I call it a "Tankless" (indirect) hot water heater. Whether the HX is in the boiler water or you pump the boiler water through the HX, it's a "Tankless Heater".
A properly piped storage tank will solve any inherent problems with the operations. Piped the way "I" do them.

Nozzle size:

@ April 5, 2011 5:35 AM in Opinion on Nozzle Sizes and Type for Oversized WM

According to the combustion analysis, it's already fired at .75 GPH. The CO2 would be higher higher if it was a .85 but it would take some adjusting.
A Carlin EZ-1 or Riello would probably save some oil but that's what you have.
I doubt seriously if the boiler has ever been properly cleaned. You MUST open the front to really clean it.

CO Deaths in Vermont Part 2

@ April 4, 2011 9:17 PM in Trianco Heatmaker II

Sorry for the interruption. They called my flight to go home and I had to stop.
I found an appellate court ruling of the case. I'll post a link at the end.
What I remember of the case is reflected in the court case. The problem which was what so upset me at the time and still does is that at the time, 1986, CO and where it could come from and how wasn't as understood as it is today. I actually wrote to an attorney in Vermont telling them how it happened but I never heard anything. I only saw where the guy was found guilty and sent to jail.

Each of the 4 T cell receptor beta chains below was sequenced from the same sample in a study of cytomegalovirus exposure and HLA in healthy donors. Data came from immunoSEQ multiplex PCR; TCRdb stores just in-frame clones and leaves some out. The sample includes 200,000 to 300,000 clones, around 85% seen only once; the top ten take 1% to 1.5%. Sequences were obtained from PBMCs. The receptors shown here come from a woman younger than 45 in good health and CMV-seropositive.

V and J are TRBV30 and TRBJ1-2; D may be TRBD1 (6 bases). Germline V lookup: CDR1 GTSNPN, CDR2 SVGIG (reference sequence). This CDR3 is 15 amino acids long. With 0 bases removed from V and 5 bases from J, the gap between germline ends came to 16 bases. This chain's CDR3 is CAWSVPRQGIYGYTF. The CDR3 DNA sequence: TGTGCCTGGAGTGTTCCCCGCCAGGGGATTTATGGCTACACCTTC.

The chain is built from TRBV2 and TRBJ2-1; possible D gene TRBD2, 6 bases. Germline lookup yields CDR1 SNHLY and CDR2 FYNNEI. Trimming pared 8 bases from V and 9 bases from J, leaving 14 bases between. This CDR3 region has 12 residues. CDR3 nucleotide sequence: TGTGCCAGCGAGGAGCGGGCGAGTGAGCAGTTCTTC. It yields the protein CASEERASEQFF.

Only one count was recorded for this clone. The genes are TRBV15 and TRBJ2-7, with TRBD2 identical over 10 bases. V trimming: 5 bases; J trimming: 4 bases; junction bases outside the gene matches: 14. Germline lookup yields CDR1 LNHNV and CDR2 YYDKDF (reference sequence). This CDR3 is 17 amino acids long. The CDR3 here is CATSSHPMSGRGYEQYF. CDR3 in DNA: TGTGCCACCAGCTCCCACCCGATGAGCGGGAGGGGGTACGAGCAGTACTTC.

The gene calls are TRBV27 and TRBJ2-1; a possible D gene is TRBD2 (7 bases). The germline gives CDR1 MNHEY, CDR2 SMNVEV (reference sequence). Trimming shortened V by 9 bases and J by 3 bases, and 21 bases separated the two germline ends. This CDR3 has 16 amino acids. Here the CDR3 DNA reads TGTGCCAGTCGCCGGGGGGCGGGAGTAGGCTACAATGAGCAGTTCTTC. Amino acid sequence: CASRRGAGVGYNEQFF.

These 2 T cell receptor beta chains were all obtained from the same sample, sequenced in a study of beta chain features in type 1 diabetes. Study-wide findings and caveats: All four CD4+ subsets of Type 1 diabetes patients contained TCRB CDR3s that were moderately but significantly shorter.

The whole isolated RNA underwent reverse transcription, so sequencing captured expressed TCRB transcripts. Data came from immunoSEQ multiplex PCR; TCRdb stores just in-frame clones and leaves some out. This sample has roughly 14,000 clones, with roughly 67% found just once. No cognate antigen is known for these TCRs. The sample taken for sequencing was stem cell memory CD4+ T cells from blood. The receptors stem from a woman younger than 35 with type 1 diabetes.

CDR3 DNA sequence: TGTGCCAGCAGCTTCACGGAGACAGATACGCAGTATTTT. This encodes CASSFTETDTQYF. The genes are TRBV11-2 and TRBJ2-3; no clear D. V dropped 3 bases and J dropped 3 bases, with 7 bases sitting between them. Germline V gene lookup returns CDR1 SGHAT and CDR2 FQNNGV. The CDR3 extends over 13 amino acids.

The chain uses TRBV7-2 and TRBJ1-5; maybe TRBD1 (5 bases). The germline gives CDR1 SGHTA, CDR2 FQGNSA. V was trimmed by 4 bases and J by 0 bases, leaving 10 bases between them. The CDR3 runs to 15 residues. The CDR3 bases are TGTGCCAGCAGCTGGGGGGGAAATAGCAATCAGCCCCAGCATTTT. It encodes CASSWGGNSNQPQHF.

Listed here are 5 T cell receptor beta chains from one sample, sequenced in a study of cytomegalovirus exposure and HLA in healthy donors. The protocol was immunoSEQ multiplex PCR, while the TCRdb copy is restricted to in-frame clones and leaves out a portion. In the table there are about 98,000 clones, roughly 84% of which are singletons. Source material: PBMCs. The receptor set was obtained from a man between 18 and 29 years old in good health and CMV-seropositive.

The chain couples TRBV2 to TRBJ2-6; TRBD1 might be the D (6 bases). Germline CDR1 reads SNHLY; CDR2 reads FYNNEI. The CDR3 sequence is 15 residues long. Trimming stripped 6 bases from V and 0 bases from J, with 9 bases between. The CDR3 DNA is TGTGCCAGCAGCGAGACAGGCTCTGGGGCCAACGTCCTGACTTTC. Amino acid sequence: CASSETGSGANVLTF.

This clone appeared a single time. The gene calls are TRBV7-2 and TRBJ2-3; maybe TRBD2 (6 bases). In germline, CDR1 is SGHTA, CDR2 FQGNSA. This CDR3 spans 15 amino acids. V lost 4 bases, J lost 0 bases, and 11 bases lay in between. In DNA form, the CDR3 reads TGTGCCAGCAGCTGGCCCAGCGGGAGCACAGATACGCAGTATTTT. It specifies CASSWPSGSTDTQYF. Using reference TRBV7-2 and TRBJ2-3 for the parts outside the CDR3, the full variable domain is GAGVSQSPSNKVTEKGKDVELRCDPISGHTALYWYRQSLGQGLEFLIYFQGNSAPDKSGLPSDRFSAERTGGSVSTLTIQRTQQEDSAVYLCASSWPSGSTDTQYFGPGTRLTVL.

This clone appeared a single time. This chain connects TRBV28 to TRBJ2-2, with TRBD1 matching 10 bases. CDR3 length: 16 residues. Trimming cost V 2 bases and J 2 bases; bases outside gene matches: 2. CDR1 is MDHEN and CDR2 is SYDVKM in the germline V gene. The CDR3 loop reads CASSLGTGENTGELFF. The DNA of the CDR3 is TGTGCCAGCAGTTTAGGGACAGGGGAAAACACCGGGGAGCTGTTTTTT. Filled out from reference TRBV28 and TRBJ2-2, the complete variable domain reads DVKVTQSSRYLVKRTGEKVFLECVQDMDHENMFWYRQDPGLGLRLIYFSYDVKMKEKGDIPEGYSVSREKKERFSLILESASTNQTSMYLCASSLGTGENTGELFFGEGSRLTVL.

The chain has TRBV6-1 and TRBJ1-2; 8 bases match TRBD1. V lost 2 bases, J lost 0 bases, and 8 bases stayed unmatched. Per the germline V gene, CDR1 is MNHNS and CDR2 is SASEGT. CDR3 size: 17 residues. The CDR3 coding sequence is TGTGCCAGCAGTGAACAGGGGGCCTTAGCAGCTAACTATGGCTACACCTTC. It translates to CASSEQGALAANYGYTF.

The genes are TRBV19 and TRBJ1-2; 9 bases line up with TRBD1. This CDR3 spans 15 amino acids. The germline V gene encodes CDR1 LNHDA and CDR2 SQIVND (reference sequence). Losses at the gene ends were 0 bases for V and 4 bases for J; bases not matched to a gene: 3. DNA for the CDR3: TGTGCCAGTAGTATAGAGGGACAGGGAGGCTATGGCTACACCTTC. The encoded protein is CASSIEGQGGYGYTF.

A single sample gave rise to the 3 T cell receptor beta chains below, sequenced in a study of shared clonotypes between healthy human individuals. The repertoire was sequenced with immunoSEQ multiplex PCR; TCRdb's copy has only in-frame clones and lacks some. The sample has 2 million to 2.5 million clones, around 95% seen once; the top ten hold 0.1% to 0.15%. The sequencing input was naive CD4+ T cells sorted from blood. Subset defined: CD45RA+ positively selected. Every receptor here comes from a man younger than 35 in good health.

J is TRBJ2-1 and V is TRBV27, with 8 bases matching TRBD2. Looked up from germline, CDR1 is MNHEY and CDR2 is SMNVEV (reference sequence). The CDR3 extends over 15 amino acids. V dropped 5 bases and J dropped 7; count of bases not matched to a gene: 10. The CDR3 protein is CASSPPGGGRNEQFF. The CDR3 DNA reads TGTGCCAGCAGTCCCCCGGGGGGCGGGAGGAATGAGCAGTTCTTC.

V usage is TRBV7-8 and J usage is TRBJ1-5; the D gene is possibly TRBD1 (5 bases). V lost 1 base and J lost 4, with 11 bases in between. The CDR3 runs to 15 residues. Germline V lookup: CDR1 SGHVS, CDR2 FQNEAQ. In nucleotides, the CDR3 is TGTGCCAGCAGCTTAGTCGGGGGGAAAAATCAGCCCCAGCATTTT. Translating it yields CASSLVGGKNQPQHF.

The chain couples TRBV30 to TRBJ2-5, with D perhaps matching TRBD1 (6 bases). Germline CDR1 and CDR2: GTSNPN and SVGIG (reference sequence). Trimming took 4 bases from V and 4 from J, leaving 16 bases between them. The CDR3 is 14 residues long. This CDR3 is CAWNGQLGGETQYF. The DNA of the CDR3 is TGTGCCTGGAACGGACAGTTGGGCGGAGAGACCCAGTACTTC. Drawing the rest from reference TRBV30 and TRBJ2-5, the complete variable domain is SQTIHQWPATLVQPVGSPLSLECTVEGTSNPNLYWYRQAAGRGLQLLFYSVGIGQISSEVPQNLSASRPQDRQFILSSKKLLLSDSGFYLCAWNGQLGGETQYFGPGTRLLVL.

In my remembrances, the guy called his plumber to look at the problem. At the time, and this was born out in the order that I followed the story, the plumber had no idea what was causing the problem. Because it only would happen if the garage door was closed, the wood stove was burning, the gas boiler was running  and the cellar door was open. The plumber called the gas company and they couldn't figure it out but said it was a problem. He told them to fix it. After some work, it was deemed repaired. No one said what was done.  As I remember, there were two episodes of CO contamination. As far as I know, the owner was under the impression that the problem was fixed. My reading of the circumstances was that it wasn't because the "professionals" didn't understand the cause. The wood stove chimney draft overpowering the draft of the gas burner in the garage. That when the gas burner wasn't running, the gas boiler flue was acting as an open window and the flue gasses were sucked back into the building.